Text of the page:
The PlayStation game consoles were a big part of my formative years. They helped me through a lot of times when the load felt too heavy to bear. They helped me become the person I am today. It was PlayStation games that made me more interested in the industry and the people who make these games. I guess you could say that, while Nintendo taught me how to play games, the PlayStation taught me how to be a gamer.
So now I’m a grown-ass man standing on the brink of yet another console generation, pondering the known and unknown factors of the next decade of gaming. Nintendo has already shown its hand with the Wii U and, sadly, I continue to feel like it’s a gaming experience that no longer has me in mind. The social aspects are too restricted and limited, the game selection isn’t compelling and, honestly, I just can’t get fired up anymore for the umpteenth iteration of one of Nintendo’s iconic franchises.
By the time the original Xbox came out and offered a middle finger to the norms of video games, similar to what Sony had done with the PlayStation a few years prior, I was already too firmly rooted in my new console family of choice to be budged. As such, I’m not sure what Microsoft would need to do with their newest console to win me over at this point. PlayStation still feels like home, and I don’t think I’m ready to move just yet.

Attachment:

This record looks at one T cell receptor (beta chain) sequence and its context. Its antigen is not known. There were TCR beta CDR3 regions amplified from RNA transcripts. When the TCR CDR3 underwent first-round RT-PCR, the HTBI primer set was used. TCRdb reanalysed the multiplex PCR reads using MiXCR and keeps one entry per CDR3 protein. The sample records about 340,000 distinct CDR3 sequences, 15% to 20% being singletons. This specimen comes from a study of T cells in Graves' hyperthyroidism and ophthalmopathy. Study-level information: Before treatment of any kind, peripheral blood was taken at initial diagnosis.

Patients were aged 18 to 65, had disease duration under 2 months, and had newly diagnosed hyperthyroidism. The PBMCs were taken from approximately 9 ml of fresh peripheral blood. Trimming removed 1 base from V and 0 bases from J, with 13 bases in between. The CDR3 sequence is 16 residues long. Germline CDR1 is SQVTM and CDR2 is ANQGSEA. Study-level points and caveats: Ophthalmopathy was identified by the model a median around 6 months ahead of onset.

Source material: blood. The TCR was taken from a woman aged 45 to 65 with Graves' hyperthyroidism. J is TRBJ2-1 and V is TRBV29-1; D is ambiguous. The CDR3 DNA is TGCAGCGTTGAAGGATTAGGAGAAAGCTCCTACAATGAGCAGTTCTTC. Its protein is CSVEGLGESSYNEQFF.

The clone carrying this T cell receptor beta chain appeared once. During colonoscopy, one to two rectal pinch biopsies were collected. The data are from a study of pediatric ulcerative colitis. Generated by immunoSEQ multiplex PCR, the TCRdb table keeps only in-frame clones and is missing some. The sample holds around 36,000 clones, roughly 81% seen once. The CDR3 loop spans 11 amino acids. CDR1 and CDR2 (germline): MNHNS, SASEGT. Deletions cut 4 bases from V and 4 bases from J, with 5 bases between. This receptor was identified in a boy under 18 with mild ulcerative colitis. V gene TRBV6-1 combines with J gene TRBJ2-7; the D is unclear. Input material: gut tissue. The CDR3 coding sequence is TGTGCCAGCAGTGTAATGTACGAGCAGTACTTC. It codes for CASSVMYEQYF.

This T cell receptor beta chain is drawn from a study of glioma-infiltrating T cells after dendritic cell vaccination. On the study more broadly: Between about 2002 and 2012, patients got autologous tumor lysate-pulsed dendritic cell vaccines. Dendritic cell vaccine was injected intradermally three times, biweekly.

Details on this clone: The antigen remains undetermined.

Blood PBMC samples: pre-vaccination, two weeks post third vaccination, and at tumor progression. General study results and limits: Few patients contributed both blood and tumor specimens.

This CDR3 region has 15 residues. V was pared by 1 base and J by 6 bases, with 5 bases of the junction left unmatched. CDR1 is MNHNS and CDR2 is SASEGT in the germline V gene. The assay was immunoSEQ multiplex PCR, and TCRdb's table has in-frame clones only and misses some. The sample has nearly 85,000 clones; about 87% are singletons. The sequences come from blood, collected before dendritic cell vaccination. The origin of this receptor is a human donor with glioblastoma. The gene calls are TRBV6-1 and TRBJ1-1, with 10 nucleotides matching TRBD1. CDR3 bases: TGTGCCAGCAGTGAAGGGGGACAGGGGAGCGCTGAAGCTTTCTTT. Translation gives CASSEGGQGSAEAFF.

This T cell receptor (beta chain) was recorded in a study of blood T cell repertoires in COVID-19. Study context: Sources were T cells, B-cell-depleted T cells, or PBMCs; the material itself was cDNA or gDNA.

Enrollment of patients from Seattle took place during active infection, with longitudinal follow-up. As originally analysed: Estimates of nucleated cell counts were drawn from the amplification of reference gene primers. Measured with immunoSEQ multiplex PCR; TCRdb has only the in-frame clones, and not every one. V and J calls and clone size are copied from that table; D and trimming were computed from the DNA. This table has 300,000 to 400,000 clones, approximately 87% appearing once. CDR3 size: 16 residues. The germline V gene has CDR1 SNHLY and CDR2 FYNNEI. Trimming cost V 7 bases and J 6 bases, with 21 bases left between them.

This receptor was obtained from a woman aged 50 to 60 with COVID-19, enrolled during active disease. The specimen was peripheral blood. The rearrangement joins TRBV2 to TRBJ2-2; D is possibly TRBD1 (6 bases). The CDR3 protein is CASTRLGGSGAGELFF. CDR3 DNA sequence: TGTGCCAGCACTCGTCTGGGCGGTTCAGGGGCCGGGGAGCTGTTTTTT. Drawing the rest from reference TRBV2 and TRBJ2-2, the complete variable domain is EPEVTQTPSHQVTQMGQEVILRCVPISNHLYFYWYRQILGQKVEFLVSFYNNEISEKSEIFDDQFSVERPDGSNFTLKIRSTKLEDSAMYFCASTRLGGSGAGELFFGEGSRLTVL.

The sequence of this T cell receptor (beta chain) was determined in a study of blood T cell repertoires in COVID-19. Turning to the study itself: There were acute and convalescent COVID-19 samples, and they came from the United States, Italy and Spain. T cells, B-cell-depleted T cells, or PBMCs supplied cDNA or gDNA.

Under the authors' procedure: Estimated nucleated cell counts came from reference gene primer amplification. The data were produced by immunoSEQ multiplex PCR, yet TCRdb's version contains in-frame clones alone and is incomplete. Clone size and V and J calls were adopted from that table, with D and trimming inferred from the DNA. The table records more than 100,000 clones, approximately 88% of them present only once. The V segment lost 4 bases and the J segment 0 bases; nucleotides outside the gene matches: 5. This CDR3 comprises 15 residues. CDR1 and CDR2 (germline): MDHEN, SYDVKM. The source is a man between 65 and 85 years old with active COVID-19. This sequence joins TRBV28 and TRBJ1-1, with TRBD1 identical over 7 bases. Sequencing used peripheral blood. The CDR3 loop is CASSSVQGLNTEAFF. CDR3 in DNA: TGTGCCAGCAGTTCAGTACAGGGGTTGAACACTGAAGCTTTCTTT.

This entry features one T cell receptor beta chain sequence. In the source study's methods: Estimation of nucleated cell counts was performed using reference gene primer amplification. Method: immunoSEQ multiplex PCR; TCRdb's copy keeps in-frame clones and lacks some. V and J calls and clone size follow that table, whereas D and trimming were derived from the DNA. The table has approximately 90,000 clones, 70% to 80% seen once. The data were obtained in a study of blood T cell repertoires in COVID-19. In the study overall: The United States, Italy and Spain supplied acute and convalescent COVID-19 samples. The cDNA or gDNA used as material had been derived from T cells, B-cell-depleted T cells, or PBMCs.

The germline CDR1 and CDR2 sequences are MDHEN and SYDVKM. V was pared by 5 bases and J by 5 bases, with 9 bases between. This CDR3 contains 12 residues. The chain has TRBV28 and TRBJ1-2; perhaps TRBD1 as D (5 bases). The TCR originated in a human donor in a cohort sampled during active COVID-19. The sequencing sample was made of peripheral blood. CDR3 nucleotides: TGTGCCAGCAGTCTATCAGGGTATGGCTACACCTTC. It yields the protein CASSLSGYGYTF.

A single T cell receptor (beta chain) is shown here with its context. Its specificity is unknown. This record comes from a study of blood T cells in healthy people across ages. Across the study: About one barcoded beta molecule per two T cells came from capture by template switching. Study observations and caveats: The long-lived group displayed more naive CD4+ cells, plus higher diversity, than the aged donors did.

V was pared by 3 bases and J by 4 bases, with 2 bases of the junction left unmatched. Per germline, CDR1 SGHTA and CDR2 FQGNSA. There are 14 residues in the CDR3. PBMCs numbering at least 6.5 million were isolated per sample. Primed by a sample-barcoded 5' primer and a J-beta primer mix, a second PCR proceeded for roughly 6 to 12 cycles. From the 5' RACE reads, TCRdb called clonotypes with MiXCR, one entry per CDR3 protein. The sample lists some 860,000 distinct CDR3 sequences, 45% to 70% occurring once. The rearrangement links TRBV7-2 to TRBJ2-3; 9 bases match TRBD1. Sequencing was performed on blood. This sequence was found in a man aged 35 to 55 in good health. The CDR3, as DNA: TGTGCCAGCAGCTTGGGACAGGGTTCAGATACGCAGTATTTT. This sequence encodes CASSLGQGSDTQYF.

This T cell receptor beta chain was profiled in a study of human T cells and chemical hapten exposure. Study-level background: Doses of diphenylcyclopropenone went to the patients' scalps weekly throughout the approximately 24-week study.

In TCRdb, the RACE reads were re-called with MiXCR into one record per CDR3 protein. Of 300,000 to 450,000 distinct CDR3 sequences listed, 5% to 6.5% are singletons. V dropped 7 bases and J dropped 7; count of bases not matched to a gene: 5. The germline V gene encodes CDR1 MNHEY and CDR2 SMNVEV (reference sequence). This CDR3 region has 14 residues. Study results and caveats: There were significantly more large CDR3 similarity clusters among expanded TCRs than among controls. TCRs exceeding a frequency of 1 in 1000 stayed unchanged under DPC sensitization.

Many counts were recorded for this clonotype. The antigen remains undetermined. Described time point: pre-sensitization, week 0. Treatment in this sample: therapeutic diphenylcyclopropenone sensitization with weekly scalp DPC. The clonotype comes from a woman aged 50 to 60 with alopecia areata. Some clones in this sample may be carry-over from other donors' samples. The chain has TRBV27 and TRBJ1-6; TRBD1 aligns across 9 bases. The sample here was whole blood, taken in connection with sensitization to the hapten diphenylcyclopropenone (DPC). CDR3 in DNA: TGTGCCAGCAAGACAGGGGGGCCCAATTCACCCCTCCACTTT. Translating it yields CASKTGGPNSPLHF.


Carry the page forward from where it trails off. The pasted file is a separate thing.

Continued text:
My faith in Sony isn’t as strong as it used to be and I don’t follow them as blindly as I did back in the day. I’m a little older and a little bit wiser these days and, thanks to this bizarre need I have to follow the industry like a bloodhound tailing a rabbit, I’ve witnessed a few too many boneheaded decisions to just throw my money at any publisher/developer, Sony or otherwise. Still, there’s little doubt in my mind where my first “next gen” dollars will be going.
Last night’s presentation on the PlayStation 4 further cemented that resolution. Again, I’m not so naive as to assume that all of those wonderful features (background downloads, video sharing, instant demos, control migration, ridiculous social features, full game streaming) will be available right out of the box. Hell, I wouldn’t be surprised if some of those bells and whistles never actually make it to the console (See, I’ve learned from the past!). But the idea of a next gen console that offers creative interaction opportunities, apps and features I crave and, from the titles on display, games that are as much about unique experiences as they are about bleeding edge graphics, has me quite giddy.
For the record, I hate the term “fanboy,” if only for the negative connotations it usually carries with it. But, call it what you will, I’m a big fan of the majority of what PlayStation has offered these past 15 or so years and, yeah, I’m pretty damn excited to see what this next console truly has to offer.
About the Author:
Ryan Winslett is an Arizona-based journalist and freelance writer. He is a contributing writer for Gaming Blend and his work has also appeared on Joystiq, Gamasutra and Joystick Division. His only crime is loving too much.